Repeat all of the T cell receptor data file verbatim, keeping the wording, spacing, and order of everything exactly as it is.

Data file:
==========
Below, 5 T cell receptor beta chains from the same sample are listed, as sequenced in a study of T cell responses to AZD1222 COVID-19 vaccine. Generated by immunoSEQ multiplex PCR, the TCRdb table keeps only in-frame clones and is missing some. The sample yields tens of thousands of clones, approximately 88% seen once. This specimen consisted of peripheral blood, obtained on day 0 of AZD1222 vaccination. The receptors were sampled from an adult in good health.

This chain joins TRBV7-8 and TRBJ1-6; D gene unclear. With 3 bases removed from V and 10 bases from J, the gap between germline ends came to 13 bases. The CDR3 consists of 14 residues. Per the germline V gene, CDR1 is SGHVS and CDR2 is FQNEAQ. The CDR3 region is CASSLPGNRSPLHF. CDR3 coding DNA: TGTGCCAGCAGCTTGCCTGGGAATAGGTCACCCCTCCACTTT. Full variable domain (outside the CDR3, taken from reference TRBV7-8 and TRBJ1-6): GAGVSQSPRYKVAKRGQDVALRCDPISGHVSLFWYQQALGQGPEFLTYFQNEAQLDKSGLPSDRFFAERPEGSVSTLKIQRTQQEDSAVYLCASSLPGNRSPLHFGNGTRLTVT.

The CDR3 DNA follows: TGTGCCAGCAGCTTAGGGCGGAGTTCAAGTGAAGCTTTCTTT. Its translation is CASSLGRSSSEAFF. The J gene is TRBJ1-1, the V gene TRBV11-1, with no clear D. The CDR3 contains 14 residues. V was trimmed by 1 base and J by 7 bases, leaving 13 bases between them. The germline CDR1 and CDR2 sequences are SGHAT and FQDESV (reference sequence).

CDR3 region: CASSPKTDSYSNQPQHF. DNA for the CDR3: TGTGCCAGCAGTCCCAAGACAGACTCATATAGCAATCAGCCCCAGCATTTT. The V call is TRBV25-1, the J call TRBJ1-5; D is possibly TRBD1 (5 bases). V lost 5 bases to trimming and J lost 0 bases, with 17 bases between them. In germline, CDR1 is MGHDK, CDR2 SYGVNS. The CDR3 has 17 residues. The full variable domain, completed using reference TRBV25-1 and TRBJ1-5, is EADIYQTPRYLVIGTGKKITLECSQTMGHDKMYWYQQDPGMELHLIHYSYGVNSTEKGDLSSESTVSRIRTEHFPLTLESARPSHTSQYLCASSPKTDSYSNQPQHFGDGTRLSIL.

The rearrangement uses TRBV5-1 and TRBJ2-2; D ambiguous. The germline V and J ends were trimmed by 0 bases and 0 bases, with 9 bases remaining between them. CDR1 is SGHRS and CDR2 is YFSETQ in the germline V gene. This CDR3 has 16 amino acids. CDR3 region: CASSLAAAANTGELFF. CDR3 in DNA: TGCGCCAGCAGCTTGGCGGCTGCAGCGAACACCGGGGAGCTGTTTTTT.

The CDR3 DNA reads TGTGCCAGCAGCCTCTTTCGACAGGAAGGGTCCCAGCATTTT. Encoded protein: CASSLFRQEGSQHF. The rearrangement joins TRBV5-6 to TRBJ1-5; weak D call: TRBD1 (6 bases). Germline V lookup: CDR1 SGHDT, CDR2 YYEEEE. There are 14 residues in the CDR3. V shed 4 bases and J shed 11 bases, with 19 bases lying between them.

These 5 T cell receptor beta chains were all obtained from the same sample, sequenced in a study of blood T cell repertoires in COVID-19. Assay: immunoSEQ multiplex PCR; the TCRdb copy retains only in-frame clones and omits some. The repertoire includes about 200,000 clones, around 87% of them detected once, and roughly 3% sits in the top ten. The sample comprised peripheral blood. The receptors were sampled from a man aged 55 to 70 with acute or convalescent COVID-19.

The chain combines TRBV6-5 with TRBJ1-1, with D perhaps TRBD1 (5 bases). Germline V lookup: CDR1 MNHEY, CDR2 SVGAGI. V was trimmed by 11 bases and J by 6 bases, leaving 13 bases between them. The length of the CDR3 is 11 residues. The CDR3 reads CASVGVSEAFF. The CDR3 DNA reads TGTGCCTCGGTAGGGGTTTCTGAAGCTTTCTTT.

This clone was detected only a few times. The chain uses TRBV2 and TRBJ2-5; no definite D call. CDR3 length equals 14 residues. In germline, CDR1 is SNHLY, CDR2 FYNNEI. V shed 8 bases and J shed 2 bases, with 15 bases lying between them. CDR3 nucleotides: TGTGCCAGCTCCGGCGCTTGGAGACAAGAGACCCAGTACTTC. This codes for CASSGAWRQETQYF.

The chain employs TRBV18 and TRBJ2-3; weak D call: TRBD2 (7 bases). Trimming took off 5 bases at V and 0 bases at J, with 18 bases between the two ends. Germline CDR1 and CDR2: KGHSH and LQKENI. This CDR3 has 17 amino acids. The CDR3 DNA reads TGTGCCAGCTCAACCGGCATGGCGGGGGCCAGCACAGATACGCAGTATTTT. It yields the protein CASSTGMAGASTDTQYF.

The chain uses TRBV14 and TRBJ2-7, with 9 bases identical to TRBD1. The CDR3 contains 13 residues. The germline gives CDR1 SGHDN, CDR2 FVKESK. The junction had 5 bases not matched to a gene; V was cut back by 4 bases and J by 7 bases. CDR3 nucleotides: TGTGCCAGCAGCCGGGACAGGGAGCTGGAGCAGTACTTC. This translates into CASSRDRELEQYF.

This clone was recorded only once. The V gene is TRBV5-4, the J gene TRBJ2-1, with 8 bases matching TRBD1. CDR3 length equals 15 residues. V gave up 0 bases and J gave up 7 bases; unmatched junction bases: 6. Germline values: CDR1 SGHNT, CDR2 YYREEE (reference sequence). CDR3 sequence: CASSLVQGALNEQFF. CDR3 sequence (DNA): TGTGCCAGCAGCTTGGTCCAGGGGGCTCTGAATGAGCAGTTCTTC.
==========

Below, 5 T cell receptor beta chains from the same sample are listed, as sequenced in a study of T cell responses to AZD1222 COVID-19 vaccine. Generated by immunoSEQ multiplex PCR, the TCRdb table keeps only in-frame clones and is missing some. The sample yields tens of thousands of clones, approximately 88% seen once. This specimen consisted of peripheral blood, obtained on day 0 of AZD1222 vaccination. The receptors were sampled from an adult in good health.

This chain joins TRBV7-8 and TRBJ1-6; D gene unclear. With 3 bases removed from V and 10 bases from J, the gap between germline ends came to 13 bases. The CDR3 consists of 14 residues. Per the germline V gene, CDR1 is SGHVS and CDR2 is FQNEAQ. The CDR3 region is CASSLPGNRSPLHF. CDR3 coding DNA: TGTGCCAGCAGCTTGCCTGGGAATAGGTCACCCCTCCACTTT. Full variable domain (outside the CDR3, taken from reference TRBV7-8 and TRBJ1-6): GAGVSQSPRYKVAKRGQDVALRCDPISGHVSLFWYQQALGQGPEFLTYFQNEAQLDKSGLPSDRFFAERPEGSVSTLKIQRTQQEDSAVYLCASSLPGNRSPLHFGNGTRLTVT.

The CDR3 DNA follows: TGTGCCAGCAGCTTAGGGCGGAGTTCAAGTGAAGCTTTCTTT. Its translation is CASSLGRSSSEAFF. The J gene is TRBJ1-1, the V gene TRBV11-1, with no clear D. The CDR3 contains 14 residues. V was trimmed by 1 base and J by 7 bases, leaving 13 bases between them. The germline CDR1 and CDR2 sequences are SGHAT and FQDESV (reference sequence).

CDR3 region: CASSPKTDSYSNQPQHF. DNA for the CDR3: TGTGCCAGCAGTCCCAAGACAGACTCATATAGCAATCAGCCCCAGCATTTT. The V call is TRBV25-1, the J call TRBJ1-5; D is possibly TRBD1 (5 bases). V lost 5 bases to trimming and J lost 0 bases, with 17 bases between them. In germline, CDR1 is MGHDK, CDR2 SYGVNS. The CDR3 has 17 residues. The full variable domain, completed using reference TRBV25-1 and TRBJ1-5, is EADIYQTPRYLVIGTGKKITLECSQTMGHDKMYWYQQDPGMELHLIHYSYGVNSTEKGDLSSESTVSRIRTEHFPLTLESARPSHTSQYLCASSPKTDSYSNQPQHFGDGTRLSIL.

The rearrangement uses TRBV5-1 and TRBJ2-2; D ambiguous. The germline V and J ends were trimmed by 0 bases and 0 bases, with 9 bases remaining between them. CDR1 is SGHRS and CDR2 is YFSETQ in the germline V gene. This CDR3 has 16 amino acids. CDR3 region: CASSLAAAANTGELFF. CDR3 in DNA: TGCGCCAGCAGCTTGGCGGCTGCAGCGAACACCGGGGAGCTGTTTTTT.

The CDR3 DNA reads TGTGCCAGCAGCCTCTTTCGACAGGAAGGGTCCCAGCATTTT. Encoded protein: CASSLFRQEGSQHF. The rearrangement joins TRBV5-6 to TRBJ1-5; weak D call: TRBD1 (6 bases). Germline V lookup: CDR1 SGHDT, CDR2 YYEEEE. There are 14 residues in the CDR3. V shed 4 bases and J shed 11 bases, with 19 bases lying between them.

These 5 T cell receptor beta chains were all obtained from the same sample, sequenced in a study of blood T cell repertoires in COVID-19. Assay: immunoSEQ multiplex PCR; the TCRdb copy retains only in-frame clones and omits some. The repertoire includes about 200,000 clones, around 87% of them detected once, and roughly 3% sits in the top ten. The sample comprised peripheral blood. The receptors were sampled from a man aged 55 to 70 with acute or convalescent COVID-19.

The chain combines TRBV6-5 with TRBJ1-1, with D perhaps TRBD1 (5 bases). Germline V lookup: CDR1 MNHEY, CDR2 SVGAGI. V was trimmed by 11 bases and J by 6 bases, leaving 13 bases between them. The length of the CDR3 is 11 residues. The CDR3 reads CASVGVSEAFF. The CDR3 DNA reads TGTGCCTCGGTAGGGGTTTCTGAAGCTTTCTTT.

This clone was detected only a few times. The chain uses TRBV2 and TRBJ2-5; no definite D call. CDR3 length equals 14 residues. In germline, CDR1 is SNHLY, CDR2 FYNNEI. V shed 8 bases and J shed 2 bases, with 15 bases lying between them. CDR3 nucleotides: TGTGCCAGCTCCGGCGCTTGGAGACAAGAGACCCAGTACTTC. This codes for CASSGAWRQETQYF.

The chain employs TRBV18 and TRBJ2-3; weak D call: TRBD2 (7 bases). Trimming took off 5 bases at V and 0 bases at J, with 18 bases between the two ends. Germline CDR1 and CDR2: KGHSH and LQKENI. This CDR3 has 17 amino acids. The CDR3 DNA reads TGTGCCAGCTCAACCGGCATGGCGGGGGCCAGCACAGATACGCAGTATTTT. It yields the protein CASSTGMAGASTDTQYF.

The chain uses TRBV14 and TRBJ2-7, with 9 bases identical to TRBD1. The CDR3 contains 13 residues. The germline gives CDR1 SGHDN, CDR2 FVKESK. The junction had 5 bases not matched to a gene; V was cut back by 4 bases and J by 7 bases. CDR3 nucleotides: TGTGCCAGCAGCCGGGACAGGGAGCTGGAGCAGTACTTC. This translates into CASSRDRELEQYF.

This clone was recorded only once. The V gene is TRBV5-4, the J gene TRBJ2-1, with 8 bases matching TRBD1. CDR3 length equals 15 residues. V gave up 0 bases and J gave up 7 bases; unmatched junction bases: 6. Germline values: CDR1 SGHNT, CDR2 YYREEE (reference sequence). CDR3 sequence: CASSLVQGALNEQFF. CDR3 sequence (DNA): TGTGCCAGCAGCTTGGTCCAGGGGGCTCTGAATGAGCAGTTCTTC.